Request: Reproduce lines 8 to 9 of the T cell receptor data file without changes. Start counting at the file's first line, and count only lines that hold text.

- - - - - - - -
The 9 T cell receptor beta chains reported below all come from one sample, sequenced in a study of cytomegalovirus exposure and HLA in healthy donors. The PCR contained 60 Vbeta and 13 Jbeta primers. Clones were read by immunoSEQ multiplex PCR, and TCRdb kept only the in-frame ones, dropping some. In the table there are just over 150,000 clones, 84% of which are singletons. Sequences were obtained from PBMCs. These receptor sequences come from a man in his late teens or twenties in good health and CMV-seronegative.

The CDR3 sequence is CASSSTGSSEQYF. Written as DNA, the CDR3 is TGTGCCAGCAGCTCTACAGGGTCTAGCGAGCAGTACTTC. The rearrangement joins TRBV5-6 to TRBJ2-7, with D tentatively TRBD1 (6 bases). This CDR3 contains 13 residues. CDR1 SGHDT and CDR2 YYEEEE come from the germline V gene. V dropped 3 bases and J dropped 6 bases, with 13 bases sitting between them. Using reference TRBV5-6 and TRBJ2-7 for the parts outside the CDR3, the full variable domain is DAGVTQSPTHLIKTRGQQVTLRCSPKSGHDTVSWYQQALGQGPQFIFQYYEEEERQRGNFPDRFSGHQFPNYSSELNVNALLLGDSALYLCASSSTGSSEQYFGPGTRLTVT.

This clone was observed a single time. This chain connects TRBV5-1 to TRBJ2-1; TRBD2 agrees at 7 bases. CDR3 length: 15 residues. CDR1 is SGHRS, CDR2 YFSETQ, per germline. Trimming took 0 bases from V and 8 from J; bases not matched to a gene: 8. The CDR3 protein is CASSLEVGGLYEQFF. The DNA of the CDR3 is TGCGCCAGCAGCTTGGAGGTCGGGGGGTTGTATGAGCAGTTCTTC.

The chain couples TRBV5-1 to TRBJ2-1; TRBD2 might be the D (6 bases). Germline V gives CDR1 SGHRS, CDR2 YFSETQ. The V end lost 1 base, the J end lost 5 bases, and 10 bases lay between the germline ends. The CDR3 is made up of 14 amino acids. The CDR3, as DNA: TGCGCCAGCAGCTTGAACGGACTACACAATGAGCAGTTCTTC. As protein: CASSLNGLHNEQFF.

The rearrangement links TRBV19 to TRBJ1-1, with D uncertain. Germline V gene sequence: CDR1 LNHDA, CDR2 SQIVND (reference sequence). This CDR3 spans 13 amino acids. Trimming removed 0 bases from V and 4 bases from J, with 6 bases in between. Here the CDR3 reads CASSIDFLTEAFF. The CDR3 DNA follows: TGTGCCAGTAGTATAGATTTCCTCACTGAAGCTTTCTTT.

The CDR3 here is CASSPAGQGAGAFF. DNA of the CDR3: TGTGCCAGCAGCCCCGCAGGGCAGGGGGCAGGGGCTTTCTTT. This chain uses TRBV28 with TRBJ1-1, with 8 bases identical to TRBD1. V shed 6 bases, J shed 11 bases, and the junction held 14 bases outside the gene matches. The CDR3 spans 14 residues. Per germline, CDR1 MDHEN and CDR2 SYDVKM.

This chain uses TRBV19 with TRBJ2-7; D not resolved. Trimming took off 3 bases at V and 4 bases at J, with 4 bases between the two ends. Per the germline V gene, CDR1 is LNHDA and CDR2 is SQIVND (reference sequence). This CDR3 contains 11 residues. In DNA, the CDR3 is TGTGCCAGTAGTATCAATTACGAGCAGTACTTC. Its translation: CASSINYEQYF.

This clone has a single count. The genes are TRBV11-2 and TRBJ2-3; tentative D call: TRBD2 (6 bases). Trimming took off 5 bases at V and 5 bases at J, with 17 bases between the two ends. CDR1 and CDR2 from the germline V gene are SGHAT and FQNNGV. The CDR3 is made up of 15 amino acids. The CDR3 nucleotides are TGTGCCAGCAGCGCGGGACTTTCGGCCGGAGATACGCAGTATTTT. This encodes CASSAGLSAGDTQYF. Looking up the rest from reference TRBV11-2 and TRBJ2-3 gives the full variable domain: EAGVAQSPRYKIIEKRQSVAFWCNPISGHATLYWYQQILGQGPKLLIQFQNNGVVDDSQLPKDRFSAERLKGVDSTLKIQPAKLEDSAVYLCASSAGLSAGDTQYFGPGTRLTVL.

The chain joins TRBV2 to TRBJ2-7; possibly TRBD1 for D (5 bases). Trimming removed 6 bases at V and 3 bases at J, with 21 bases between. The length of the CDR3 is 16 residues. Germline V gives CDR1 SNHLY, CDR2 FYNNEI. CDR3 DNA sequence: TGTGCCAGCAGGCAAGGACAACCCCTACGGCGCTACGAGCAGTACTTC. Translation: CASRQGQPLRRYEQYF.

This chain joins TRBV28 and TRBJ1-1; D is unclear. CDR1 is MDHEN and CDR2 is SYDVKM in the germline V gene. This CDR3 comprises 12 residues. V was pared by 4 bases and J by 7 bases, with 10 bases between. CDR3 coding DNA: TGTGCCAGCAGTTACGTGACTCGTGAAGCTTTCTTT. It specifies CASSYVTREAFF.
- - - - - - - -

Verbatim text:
This clone has a single count. The genes are TRBV11-2 and TRBJ2-3; tentative D call: TRBD2 (6 bases). Trimming took off 5 bases at V and 5 bases at J, with 17 bases between the two ends. CDR1 and CDR2 from the germline V gene are SGHAT and FQNNGV. The CDR3 is made up of 15 amino acids. The CDR3 nucleotides are TGTGCCAGCAGCGCGGGACTTTCGGCCGGAGATACGCAGTATTTT. This encodes CASSAGLSAGDTQYF. Looking up the rest from reference TRBV11-2 and TRBJ2-3 gives the full variable domain: EAGVAQSPRYKIIEKRQSVAFWCNPISGHATLYWYQQILGQGPKLLIQFQNNGVVDDSQLPKDRFSAERLKGVDSTLKIQPAKLEDSAVYLCASSAGLSAGDTQYFGPGTRLTVL.

The chain joins TRBV2 to TRBJ2-7; possibly TRBD1 for D (5 bases). Trimming removed 6 bases at V and 3 bases at J, with 21 bases between. The length of the CDR3 is 16 residues. Germline V gives CDR1 SNHLY, CDR2 FYNNEI. CDR3 DNA sequence: TGTGCCAGCAGGCAAGGACAACCCCTACGGCGCTACGAGCAGTACTTC. Translation: CASRQGQPLRRYEQYF.